It’s all relative. Downtown Richmond is probably one of the most car friendly cities in the mid Atlantic. I had a friend visiting from DC and he was amazed at how we could just go and park anywhere in Downtown or the Fan the whole time he was visiting. I was talking about how I get takeout from a restaurant downtown and even on a Friday night I can still find a spot within 2 blocks of the place, he said he pretty much doesn’t get takeout from anywhere in the central part of DC, no matter the day or… Read more »

Zach Thomas
Zach Thomas
21 days ago
Reply to  Dan Warner

Yeah I think the huge difference in what people consider acceptable and sufficient parking is a big (maybe insurmountable) hurdle in these conversations. I’ve lived in the Fan, Museum District, Shockoe Bottom, and whatever you wanna call the area of Main St in the business district, and I almost never have to park more than 3 blocks from my apartment or wherever I am trying to shop/eat, and usually closer than that. And to me, 3 blocks is not a big deal, and I think the parking situation is fine. So it’s just hard to get on the same page… Read more »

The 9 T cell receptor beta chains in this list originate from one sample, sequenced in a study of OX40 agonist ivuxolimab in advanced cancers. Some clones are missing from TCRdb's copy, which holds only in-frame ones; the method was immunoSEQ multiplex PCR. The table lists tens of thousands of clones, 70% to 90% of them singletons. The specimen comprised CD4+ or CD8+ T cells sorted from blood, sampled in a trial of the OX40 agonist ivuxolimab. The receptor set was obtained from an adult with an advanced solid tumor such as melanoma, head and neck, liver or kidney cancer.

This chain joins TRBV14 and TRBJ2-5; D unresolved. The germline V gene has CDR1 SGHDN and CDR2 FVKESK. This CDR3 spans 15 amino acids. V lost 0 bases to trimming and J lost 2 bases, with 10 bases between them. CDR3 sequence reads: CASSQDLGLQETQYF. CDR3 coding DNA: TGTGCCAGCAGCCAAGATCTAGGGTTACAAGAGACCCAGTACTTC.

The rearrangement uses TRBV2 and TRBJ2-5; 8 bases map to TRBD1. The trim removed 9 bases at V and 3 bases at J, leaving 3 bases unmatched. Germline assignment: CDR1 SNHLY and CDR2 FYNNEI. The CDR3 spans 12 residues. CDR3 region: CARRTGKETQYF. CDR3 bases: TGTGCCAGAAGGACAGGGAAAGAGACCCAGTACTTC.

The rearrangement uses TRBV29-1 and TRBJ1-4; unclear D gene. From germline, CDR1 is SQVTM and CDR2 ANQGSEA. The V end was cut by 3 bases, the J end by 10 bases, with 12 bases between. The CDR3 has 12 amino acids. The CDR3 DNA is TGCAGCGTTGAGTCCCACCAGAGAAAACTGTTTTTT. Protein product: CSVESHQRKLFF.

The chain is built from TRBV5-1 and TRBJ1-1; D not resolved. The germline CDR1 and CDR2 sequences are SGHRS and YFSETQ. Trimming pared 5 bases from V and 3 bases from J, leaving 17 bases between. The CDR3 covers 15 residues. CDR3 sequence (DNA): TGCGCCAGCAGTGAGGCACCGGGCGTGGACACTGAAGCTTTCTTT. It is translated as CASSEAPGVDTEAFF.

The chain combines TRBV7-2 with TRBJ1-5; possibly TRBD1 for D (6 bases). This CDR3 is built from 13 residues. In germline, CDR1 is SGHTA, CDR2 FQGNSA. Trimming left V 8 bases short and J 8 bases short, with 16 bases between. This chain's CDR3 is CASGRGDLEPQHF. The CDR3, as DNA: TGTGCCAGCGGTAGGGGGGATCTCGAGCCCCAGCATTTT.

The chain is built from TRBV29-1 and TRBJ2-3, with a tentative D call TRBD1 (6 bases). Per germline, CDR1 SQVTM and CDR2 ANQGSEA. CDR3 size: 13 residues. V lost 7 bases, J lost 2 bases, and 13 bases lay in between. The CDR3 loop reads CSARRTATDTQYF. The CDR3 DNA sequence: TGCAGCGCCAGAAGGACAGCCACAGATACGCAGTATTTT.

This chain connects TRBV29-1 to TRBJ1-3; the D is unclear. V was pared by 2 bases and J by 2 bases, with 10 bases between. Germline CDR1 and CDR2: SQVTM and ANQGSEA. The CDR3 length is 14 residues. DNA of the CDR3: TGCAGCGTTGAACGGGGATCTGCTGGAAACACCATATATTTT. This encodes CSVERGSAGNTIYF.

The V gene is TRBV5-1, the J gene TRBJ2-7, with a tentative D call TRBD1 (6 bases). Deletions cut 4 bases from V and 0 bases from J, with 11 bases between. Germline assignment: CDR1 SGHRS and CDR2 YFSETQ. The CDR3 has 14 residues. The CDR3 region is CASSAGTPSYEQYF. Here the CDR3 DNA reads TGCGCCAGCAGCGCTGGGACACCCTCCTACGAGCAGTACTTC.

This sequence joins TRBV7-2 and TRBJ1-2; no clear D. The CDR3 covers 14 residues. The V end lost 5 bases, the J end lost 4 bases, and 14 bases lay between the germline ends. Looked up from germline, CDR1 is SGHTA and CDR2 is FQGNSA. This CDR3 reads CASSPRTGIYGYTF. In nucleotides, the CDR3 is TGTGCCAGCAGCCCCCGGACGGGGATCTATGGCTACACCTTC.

Ashley Smith
Ashley Smith
21 days ago
Reply to  Zach Thomas

The thing is, just a few years ago it wasn’t like that. So to watch access deteriorate, well, one can only anticipate push back on said deterioration. Even if it’s better than DC. When forces other than vehicles, like infrastructure changes such as bike lanes and street level concrete planters, erode access, can one be surprised that there’s pushback? How much more do they want to erode our access? Why are we building for future residents and not keeping current residents’ perspectives and interests in mind? Alas. No easy solution when growth is involved. Just happy to see City reps… Read more »